One of the problems that global communication has created is that fads explode internationally in relatively little time, whereas once they might have blown over in one small neighbourhood before the rest of the world ever took notice.
Take the craze for love-locks. Supposedly having its roots in a Serbian romance turned sour in the Great War, it was rarely seen in the years that followed. Then at the turn of the millennium it gathered momentum with bridges in Paris, Rome, New York, Florence and more buried under the weight of unwanted metalwork. The urban myths proliferate about this being a great tradition, particularly on the Pont des Arts in Paris, despite the fact that the first lock wasn’t placed there until 2008. Six years later and the parapet has begun to collapse under the weight.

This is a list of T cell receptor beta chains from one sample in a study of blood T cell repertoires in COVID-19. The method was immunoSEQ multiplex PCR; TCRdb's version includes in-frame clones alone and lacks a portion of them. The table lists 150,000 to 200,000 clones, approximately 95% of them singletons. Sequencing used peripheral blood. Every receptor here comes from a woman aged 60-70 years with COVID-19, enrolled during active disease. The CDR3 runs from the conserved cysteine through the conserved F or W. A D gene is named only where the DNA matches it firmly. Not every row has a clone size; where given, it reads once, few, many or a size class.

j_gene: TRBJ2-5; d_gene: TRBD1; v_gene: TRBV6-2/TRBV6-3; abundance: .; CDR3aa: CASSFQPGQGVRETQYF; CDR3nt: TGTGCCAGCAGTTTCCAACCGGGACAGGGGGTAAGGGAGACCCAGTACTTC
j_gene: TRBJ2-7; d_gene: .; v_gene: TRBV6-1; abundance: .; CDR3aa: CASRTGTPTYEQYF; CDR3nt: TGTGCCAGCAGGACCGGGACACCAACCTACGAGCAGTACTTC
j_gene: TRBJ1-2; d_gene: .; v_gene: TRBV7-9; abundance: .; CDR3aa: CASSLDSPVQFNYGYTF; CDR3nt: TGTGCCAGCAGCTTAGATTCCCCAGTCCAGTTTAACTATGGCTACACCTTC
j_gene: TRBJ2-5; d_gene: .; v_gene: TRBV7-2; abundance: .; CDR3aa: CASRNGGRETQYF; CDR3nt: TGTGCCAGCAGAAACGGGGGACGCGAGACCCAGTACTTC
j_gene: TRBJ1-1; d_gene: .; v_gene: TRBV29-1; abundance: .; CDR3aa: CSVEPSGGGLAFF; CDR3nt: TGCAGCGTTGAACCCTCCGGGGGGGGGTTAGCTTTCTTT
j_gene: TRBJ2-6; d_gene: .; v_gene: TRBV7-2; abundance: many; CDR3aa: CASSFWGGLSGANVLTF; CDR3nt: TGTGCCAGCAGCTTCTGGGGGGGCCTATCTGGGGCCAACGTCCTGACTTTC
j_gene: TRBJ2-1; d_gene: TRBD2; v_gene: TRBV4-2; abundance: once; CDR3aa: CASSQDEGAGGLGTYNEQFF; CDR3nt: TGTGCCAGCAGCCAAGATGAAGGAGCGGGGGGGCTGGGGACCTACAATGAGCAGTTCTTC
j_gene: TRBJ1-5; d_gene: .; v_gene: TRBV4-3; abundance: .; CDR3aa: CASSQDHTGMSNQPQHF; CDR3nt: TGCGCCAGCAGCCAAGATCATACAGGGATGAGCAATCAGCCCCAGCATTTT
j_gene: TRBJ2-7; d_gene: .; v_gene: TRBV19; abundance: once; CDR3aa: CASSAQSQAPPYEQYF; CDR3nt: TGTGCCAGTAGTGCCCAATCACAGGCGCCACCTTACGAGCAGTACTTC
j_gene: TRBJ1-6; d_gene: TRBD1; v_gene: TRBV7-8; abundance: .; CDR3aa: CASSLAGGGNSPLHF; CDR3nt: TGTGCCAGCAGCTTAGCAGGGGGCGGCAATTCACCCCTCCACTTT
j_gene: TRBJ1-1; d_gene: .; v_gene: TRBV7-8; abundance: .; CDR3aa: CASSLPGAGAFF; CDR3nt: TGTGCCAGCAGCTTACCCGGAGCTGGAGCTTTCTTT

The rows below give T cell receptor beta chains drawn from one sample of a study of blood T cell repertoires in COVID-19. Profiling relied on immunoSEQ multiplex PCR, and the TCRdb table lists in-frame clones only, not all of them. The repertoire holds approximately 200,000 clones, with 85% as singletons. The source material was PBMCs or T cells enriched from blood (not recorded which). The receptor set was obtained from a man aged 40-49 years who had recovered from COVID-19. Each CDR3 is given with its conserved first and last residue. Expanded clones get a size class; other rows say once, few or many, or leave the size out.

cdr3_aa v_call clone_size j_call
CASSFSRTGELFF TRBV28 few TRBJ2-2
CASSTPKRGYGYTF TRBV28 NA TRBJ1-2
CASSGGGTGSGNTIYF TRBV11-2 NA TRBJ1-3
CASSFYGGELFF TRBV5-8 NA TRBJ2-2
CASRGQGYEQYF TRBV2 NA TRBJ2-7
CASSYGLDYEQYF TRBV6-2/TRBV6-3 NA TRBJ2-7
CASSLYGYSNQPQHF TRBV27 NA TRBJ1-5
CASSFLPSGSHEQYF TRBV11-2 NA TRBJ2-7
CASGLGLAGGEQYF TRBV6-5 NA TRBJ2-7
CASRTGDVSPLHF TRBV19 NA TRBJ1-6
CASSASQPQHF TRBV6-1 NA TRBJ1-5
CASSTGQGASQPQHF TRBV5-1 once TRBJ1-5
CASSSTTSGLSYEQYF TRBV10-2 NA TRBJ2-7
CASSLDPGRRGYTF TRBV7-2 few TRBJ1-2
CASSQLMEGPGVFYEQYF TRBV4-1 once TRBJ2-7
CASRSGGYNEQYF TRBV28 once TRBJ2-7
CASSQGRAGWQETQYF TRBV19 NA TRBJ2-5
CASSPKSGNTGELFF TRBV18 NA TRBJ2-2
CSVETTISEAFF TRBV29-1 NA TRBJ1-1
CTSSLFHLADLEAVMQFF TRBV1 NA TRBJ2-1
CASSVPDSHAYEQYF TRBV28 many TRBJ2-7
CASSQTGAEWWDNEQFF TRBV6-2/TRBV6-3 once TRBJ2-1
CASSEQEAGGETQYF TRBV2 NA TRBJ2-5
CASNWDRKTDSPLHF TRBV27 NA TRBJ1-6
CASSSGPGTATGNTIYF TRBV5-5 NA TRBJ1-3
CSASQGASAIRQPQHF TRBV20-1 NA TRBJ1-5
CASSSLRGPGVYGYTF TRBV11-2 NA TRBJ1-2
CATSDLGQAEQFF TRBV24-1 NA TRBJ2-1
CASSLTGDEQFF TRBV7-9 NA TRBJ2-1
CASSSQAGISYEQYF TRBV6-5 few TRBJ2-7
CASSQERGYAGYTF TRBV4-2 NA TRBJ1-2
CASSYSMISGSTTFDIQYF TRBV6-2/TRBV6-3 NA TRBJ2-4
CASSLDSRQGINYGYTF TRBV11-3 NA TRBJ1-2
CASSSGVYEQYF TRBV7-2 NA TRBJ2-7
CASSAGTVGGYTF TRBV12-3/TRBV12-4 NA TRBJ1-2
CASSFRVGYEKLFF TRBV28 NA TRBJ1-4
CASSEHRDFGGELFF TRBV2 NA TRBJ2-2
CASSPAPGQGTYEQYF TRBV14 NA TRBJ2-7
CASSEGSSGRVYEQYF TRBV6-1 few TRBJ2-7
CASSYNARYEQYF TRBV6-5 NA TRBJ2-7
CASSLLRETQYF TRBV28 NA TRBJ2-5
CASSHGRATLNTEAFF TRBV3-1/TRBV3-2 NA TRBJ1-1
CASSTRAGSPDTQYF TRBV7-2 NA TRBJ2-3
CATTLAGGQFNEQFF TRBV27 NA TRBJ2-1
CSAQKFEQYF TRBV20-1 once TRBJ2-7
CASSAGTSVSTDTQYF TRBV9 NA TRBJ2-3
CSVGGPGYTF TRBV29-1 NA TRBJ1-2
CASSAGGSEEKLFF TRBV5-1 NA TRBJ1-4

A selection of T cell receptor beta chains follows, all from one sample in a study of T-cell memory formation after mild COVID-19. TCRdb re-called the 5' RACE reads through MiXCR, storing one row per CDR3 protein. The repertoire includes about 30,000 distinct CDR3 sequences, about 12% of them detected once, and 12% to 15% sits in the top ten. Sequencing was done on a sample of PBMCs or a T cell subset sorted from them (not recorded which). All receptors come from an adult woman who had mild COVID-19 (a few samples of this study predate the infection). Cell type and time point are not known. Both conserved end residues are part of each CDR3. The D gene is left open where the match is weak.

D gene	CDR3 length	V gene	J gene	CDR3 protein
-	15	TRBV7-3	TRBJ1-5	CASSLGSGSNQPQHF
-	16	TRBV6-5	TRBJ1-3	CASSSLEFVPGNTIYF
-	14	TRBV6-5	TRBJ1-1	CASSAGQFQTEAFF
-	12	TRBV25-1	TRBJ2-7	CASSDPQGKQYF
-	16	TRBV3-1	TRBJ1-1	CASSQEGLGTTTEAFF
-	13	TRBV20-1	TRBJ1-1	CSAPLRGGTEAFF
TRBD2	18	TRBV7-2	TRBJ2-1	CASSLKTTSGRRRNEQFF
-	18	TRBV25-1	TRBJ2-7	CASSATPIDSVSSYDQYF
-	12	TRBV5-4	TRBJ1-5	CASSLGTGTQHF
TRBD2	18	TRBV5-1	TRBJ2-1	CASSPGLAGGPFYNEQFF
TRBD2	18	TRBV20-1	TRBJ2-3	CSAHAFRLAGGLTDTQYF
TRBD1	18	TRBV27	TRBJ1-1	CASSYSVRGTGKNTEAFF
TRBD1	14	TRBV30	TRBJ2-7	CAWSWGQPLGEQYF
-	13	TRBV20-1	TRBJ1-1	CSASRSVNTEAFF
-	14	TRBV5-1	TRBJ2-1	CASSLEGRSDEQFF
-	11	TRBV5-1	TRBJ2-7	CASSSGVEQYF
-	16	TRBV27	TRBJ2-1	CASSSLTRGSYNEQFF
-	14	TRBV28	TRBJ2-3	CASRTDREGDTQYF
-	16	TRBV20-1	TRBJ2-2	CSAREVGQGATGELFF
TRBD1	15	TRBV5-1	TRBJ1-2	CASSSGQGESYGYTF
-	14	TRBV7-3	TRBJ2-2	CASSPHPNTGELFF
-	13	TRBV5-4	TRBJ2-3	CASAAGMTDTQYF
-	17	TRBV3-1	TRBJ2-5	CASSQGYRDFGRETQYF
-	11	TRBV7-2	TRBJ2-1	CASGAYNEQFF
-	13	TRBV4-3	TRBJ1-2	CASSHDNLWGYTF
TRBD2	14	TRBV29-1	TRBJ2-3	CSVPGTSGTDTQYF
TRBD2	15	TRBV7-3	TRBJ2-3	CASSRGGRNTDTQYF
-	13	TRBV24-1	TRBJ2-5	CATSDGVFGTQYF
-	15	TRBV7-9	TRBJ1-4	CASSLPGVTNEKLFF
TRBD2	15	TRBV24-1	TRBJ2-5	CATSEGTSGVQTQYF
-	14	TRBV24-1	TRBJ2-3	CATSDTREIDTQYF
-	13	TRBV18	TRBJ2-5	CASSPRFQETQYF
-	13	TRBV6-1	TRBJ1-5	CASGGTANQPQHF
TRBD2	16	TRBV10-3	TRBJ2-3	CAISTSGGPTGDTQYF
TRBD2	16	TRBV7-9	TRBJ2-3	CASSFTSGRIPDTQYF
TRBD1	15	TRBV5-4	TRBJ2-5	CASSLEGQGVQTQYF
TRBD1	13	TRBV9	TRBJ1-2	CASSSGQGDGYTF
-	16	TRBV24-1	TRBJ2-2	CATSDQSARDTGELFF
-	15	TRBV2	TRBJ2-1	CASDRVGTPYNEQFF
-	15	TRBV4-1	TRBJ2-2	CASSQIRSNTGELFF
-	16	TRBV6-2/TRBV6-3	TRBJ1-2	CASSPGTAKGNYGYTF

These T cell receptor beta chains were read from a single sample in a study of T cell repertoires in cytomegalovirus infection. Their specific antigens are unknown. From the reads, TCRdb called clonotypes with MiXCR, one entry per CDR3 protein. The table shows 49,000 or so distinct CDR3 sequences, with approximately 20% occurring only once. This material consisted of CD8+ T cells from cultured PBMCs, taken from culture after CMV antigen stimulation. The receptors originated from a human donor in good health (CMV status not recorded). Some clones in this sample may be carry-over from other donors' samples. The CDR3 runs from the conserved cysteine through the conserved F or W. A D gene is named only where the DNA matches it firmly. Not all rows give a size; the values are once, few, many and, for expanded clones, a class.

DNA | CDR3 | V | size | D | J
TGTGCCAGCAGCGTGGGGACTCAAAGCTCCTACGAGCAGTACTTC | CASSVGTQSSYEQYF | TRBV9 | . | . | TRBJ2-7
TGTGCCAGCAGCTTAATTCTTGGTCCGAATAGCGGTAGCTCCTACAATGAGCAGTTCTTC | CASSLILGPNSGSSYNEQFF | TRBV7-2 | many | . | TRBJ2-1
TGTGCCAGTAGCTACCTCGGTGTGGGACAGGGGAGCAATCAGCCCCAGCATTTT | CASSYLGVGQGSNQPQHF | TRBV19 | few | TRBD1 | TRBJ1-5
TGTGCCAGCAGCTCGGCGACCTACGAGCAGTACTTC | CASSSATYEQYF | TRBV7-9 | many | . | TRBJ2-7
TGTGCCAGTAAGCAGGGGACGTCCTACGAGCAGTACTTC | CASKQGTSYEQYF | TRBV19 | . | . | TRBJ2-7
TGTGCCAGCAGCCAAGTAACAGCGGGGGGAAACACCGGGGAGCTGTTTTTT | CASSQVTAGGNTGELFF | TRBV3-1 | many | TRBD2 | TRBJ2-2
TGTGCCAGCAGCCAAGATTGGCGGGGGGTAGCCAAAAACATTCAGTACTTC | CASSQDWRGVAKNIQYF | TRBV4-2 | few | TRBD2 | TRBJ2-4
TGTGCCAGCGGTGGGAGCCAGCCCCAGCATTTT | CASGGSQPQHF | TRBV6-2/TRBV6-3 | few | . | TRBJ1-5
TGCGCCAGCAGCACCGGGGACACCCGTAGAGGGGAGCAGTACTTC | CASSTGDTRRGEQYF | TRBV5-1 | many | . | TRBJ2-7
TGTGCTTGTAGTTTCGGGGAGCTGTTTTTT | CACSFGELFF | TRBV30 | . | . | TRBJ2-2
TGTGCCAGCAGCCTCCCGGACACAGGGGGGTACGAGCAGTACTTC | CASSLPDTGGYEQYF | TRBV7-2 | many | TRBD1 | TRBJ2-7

Being wooden, the Ponte dell’Accademia has neither the strength, nor thankfully many suitable fixing points, to allow this practice. It hasn’t stopped people completely though.
- Paris Falls Out of Love With the Padlocks on Its Bridges (rss.nytimes.com)
- Should love by symbolised by a lock? (BBC News)